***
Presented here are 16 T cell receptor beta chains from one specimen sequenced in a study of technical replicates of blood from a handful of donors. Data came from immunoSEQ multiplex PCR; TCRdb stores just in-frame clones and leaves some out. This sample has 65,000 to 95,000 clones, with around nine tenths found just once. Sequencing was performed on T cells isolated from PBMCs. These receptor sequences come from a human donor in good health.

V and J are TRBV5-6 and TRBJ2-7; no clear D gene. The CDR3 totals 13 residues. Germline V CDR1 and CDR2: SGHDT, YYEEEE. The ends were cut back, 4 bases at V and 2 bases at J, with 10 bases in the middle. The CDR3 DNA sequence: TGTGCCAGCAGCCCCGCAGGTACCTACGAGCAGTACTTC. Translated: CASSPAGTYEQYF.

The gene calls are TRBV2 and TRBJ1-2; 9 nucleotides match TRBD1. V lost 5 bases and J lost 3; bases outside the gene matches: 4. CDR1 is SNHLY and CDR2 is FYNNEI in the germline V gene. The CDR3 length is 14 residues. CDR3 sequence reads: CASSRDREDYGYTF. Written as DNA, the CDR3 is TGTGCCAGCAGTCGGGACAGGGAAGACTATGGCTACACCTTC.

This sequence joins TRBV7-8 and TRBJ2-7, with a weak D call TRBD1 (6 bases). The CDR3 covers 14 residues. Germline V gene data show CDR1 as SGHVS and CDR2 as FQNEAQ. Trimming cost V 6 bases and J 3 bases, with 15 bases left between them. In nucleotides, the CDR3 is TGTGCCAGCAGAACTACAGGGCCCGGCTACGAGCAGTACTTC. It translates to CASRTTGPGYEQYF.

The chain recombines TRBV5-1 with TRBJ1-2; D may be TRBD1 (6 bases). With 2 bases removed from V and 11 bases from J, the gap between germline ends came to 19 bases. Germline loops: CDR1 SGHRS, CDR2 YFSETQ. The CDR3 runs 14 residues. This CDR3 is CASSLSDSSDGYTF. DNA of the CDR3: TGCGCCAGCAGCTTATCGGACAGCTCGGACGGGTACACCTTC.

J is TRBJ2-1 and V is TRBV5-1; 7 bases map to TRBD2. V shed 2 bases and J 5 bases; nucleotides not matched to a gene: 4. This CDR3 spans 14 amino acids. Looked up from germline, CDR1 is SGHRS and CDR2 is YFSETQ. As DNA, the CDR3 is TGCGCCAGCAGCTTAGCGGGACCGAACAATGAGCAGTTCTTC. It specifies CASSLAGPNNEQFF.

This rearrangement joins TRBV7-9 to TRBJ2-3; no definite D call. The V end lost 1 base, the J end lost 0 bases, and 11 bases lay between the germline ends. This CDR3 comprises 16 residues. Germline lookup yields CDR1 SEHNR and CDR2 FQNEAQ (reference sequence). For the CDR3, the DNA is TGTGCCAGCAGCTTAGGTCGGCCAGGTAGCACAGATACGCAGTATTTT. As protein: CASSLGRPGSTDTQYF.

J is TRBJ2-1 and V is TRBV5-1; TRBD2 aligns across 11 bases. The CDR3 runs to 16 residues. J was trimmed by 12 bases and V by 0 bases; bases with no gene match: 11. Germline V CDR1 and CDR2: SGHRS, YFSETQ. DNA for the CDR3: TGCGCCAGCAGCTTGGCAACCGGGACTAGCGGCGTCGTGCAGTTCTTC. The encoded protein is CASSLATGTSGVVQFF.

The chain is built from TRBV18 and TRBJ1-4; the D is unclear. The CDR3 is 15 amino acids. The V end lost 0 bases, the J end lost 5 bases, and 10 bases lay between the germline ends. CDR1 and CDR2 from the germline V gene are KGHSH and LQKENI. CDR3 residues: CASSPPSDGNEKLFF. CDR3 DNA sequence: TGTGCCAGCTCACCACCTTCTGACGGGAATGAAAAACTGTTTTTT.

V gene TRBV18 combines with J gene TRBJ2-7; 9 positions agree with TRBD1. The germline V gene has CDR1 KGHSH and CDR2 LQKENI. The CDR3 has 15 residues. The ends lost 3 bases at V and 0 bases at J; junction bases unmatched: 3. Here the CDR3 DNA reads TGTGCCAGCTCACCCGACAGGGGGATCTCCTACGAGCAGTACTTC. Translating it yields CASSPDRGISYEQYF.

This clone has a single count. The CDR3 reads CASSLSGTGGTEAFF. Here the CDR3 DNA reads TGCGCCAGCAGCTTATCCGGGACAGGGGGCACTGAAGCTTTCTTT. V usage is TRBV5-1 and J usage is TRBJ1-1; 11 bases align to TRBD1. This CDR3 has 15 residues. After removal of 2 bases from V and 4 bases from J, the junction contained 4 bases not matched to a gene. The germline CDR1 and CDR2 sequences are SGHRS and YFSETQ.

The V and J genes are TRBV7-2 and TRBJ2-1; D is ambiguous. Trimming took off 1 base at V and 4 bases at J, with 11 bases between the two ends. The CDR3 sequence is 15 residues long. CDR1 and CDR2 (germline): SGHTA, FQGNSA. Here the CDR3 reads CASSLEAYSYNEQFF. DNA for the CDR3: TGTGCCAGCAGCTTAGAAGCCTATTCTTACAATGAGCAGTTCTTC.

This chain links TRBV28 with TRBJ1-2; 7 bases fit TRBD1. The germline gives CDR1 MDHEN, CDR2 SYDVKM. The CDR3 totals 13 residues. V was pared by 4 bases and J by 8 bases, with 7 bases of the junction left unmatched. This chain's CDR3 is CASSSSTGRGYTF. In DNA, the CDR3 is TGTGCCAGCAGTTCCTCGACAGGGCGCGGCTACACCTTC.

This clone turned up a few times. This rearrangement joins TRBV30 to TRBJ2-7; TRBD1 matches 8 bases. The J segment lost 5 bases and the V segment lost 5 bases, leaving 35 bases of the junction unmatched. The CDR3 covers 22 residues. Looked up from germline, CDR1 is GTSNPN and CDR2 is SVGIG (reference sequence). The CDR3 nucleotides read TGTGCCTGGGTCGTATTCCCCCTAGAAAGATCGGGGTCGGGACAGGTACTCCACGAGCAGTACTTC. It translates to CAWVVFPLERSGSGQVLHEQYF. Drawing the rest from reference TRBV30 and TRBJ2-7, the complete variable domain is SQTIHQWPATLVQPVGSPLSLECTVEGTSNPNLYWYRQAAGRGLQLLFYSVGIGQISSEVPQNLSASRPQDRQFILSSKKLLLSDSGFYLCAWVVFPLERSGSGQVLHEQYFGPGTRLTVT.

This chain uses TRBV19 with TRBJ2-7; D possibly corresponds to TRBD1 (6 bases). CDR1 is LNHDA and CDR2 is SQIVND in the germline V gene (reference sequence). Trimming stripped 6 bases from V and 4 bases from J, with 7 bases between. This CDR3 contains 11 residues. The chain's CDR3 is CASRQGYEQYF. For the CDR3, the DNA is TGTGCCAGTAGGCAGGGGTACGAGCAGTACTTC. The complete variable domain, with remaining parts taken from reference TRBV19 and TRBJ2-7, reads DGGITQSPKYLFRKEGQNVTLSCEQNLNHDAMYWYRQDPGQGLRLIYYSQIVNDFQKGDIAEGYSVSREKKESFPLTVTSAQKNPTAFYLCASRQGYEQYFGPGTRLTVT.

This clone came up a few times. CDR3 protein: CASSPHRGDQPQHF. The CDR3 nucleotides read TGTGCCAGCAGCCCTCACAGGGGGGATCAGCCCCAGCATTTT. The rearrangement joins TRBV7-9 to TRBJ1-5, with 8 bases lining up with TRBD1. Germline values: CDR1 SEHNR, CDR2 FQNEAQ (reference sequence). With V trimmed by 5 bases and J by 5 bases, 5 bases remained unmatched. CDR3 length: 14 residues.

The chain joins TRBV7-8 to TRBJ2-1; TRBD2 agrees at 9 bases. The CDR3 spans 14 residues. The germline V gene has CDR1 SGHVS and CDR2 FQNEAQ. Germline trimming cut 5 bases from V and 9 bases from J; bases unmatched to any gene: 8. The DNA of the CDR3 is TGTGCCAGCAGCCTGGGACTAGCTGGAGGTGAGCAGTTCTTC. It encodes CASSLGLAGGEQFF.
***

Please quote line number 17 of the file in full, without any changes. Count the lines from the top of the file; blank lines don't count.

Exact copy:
The chain joins TRBV7-8 to TRBJ2-1; TRBD2 agrees at 9 bases. The CDR3 spans 14 residues. The germline V gene has CDR1 SGHVS and CDR2 FQNEAQ. Germline trimming cut 5 bases from V and 9 bases from J; bases unmatched to any gene: 8. The DNA of the CDR3 is TGTGCCAGCAGCCTGGGACTAGCTGGAGGTGAGCAGTTCTTC. It encodes CASSLGLAGGEQFF.